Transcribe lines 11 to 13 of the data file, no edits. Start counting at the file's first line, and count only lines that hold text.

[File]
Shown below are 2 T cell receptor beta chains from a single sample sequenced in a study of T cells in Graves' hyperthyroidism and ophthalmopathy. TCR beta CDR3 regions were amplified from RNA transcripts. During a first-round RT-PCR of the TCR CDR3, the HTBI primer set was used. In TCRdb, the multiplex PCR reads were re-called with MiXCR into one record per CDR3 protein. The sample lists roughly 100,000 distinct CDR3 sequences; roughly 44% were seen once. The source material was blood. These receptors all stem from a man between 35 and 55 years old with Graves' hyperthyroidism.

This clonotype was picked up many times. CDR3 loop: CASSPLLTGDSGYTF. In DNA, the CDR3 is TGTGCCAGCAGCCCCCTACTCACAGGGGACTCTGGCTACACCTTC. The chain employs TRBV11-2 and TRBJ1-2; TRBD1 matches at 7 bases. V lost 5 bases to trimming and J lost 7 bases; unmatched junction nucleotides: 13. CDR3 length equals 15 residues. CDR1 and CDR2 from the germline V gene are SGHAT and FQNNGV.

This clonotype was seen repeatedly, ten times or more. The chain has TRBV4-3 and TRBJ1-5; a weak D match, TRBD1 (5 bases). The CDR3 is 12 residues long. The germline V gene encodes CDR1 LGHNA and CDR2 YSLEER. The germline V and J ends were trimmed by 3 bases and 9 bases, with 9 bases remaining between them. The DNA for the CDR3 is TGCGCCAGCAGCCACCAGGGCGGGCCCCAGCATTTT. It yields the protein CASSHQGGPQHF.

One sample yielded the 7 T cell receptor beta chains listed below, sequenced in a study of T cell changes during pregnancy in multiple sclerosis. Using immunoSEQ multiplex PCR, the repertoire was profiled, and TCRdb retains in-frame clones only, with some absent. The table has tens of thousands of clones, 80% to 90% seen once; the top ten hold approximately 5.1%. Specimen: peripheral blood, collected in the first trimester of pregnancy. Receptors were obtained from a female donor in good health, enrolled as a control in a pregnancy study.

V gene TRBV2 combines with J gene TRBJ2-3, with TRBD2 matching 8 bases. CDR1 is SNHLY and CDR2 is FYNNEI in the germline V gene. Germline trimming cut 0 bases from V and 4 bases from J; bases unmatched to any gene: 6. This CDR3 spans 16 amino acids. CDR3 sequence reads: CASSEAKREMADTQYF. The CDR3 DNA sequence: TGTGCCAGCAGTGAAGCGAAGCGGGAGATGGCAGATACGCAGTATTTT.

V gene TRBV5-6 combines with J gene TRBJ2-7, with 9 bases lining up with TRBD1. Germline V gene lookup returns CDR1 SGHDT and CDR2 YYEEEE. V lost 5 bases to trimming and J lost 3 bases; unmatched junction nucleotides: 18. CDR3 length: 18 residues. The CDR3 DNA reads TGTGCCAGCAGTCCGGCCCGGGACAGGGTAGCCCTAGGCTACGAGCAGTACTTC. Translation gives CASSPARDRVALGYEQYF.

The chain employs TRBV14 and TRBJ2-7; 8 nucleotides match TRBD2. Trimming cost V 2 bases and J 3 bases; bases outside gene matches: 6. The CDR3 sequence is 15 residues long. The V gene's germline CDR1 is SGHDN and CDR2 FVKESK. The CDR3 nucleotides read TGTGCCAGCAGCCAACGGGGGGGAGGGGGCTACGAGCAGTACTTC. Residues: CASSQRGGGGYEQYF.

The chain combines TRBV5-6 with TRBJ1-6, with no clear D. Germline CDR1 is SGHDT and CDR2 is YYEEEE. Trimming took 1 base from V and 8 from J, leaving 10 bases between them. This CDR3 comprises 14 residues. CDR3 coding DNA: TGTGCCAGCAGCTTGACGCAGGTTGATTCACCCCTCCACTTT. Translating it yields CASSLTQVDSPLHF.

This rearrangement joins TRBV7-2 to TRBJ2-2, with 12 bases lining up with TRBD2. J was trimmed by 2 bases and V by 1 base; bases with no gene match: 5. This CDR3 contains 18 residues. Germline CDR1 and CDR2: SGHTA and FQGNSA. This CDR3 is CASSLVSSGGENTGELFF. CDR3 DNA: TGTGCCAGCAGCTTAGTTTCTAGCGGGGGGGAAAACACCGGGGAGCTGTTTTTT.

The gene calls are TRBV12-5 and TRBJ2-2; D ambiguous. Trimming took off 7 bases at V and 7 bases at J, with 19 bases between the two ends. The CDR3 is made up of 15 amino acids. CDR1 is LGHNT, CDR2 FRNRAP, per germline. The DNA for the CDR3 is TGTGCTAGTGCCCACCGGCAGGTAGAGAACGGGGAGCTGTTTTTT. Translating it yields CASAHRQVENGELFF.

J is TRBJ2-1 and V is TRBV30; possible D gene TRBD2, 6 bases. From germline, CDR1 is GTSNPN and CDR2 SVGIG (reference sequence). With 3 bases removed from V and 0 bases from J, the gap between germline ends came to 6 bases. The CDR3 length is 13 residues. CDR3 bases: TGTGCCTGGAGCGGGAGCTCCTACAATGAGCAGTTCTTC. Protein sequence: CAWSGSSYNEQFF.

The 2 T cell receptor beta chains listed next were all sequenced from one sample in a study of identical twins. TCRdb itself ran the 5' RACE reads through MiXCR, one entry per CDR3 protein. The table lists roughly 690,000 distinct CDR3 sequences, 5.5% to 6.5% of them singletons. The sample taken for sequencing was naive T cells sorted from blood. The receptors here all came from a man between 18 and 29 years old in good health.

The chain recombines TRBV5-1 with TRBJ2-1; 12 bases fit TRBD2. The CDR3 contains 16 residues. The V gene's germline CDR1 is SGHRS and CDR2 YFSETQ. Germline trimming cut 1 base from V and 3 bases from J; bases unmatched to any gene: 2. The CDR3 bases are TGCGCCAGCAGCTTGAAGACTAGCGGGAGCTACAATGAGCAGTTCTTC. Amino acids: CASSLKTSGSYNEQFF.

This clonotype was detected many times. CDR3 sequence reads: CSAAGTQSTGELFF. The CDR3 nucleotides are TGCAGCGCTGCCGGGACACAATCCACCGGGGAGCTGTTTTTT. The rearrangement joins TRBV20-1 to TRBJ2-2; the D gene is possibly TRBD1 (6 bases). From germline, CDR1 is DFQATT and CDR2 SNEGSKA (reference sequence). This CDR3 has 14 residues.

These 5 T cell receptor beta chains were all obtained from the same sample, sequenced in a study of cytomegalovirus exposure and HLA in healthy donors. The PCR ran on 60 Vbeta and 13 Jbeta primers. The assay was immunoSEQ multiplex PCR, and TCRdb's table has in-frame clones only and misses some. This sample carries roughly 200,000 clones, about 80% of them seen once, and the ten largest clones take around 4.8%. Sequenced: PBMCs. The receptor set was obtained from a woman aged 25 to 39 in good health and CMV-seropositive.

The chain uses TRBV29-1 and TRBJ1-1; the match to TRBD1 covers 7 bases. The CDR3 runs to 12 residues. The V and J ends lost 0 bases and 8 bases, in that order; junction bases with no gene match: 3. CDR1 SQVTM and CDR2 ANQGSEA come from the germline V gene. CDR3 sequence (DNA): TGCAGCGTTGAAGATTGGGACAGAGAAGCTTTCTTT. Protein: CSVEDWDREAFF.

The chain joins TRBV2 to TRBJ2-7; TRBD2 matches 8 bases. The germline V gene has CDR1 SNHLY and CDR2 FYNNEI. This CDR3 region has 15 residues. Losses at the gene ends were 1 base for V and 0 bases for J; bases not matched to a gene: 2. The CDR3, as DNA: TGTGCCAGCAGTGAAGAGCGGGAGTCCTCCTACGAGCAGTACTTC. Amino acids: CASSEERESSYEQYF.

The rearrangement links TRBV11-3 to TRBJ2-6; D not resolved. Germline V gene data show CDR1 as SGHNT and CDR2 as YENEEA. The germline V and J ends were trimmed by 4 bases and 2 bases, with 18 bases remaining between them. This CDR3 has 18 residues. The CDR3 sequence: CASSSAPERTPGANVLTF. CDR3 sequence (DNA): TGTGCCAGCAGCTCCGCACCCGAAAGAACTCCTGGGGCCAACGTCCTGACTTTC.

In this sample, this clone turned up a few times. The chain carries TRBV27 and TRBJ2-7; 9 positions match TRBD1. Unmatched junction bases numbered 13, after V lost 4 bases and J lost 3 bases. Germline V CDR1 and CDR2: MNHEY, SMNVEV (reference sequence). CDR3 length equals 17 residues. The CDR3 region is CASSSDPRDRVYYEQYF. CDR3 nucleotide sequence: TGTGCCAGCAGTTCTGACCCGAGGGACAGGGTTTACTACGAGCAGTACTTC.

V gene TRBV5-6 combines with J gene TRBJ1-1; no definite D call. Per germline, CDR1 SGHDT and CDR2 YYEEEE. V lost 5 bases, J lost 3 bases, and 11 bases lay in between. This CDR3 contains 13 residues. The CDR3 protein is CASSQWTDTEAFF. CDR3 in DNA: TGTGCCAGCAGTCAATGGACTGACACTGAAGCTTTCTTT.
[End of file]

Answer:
J is TRBJ2-1 and V is TRBV30; possible D gene TRBD2, 6 bases. From germline, CDR1 is GTSNPN and CDR2 SVGIG (reference sequence). With 3 bases removed from V and 0 bases from J, the gap between germline ends came to 6 bases. The CDR3 length is 13 residues. CDR3 bases: TGTGCCTGGAGCGGGAGCTCCTACAATGAGCAGTTCTTC. Protein sequence: CAWSGSSYNEQFF.

The 2 T cell receptor beta chains listed next were all sequenced from one sample in a study of identical twins. TCRdb itself ran the 5' RACE reads through MiXCR, one entry per CDR3 protein. The table lists roughly 690,000 distinct CDR3 sequences, 5.5% to 6.5% of them singletons. The sample taken for sequencing was naive T cells sorted from blood. The receptors here all came from a man between 18 and 29 years old in good health.

The chain recombines TRBV5-1 with TRBJ2-1; 12 bases fit TRBD2. The CDR3 contains 16 residues. The V gene's germline CDR1 is SGHRS and CDR2 YFSETQ. Germline trimming cut 1 base from V and 3 bases from J; bases unmatched to any gene: 2. The CDR3 bases are TGCGCCAGCAGCTTGAAGACTAGCGGGAGCTACAATGAGCAGTTCTTC. Amino acids: CASSLKTSGSYNEQFF.